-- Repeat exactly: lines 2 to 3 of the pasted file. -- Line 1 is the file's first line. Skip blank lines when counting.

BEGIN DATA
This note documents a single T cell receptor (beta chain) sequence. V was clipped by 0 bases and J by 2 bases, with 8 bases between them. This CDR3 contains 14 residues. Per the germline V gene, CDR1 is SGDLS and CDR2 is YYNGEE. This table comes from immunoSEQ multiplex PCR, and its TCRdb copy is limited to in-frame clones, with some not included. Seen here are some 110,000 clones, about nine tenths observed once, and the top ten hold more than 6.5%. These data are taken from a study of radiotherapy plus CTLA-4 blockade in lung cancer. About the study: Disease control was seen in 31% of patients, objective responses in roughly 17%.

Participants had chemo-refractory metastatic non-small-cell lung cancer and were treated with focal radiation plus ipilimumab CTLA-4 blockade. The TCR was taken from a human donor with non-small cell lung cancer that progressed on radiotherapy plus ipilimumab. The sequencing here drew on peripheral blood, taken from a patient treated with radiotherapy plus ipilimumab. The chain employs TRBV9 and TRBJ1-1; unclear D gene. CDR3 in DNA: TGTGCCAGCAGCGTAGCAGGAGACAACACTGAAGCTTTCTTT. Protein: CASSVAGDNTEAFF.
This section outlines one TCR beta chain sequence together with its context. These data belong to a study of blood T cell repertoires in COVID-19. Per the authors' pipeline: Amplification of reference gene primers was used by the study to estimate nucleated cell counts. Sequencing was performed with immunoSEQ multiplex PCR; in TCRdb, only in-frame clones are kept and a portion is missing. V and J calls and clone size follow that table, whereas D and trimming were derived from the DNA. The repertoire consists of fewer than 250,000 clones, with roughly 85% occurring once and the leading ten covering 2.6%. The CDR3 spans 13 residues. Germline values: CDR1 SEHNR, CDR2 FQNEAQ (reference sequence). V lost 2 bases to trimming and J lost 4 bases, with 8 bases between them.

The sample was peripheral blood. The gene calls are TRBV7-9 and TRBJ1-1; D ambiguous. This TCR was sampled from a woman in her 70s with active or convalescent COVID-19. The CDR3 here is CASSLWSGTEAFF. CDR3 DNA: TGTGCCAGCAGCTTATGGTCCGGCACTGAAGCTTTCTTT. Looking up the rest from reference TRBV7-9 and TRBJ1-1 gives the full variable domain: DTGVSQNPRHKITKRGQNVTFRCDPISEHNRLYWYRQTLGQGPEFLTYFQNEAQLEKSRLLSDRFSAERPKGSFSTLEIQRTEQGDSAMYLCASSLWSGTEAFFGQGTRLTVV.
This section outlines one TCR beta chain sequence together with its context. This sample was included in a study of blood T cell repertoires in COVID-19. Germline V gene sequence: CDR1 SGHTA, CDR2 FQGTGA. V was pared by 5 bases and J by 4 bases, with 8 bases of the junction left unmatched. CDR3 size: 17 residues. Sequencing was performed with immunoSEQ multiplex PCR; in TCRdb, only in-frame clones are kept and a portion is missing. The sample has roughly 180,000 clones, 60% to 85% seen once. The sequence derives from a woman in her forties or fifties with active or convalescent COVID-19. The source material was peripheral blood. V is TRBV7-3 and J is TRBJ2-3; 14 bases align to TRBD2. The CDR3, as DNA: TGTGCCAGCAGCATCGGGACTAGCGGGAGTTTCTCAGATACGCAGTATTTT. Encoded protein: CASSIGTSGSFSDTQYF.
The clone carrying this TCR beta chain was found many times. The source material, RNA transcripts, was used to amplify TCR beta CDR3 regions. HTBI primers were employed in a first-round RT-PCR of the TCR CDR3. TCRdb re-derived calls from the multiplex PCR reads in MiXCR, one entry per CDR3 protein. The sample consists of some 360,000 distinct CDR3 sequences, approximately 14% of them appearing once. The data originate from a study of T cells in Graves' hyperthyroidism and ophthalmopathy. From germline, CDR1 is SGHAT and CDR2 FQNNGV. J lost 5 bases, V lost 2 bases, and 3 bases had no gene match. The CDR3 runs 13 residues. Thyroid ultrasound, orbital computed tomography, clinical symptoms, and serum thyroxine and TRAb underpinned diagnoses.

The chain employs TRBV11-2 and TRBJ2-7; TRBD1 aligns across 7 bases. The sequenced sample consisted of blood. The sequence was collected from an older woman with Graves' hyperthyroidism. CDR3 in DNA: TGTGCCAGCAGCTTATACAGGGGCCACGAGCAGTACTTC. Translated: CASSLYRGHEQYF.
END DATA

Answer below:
Participants had chemo-refractory metastatic non-small-cell lung cancer and were treated with focal radiation plus ipilimumab CTLA-4 blockade. The TCR was taken from a human donor with non-small cell lung cancer that progressed on radiotherapy plus ipilimumab. The sequencing here drew on peripheral blood, taken from a patient treated with radiotherapy plus ipilimumab. The chain employs TRBV9 and TRBJ1-1; unclear D gene. CDR3 in DNA: TGTGCCAGCAGCGTAGCAGGAGACAACACTGAAGCTTTCTTT. Protein: CASSVAGDNTEAFF.
This section outlines one TCR beta chain sequence together with its context. These data belong to a study of blood T cell repertoires in COVID-19. Per the authors' pipeline: Amplification of reference gene primers was used by the study to estimate nucleated cell counts. Sequencing was performed with immunoSEQ multiplex PCR; in TCRdb, only in-frame clones are kept and a portion is missing. V and J calls and clone size follow that table, whereas D and trimming were derived from the DNA. The repertoire consists of fewer than 250,000 clones, with roughly 85% occurring once and the leading ten covering 2.6%. The CDR3 spans 13 residues. Germline values: CDR1 SEHNR, CDR2 FQNEAQ (reference sequence). V lost 2 bases to trimming and J lost 4 bases, with 8 bases between them.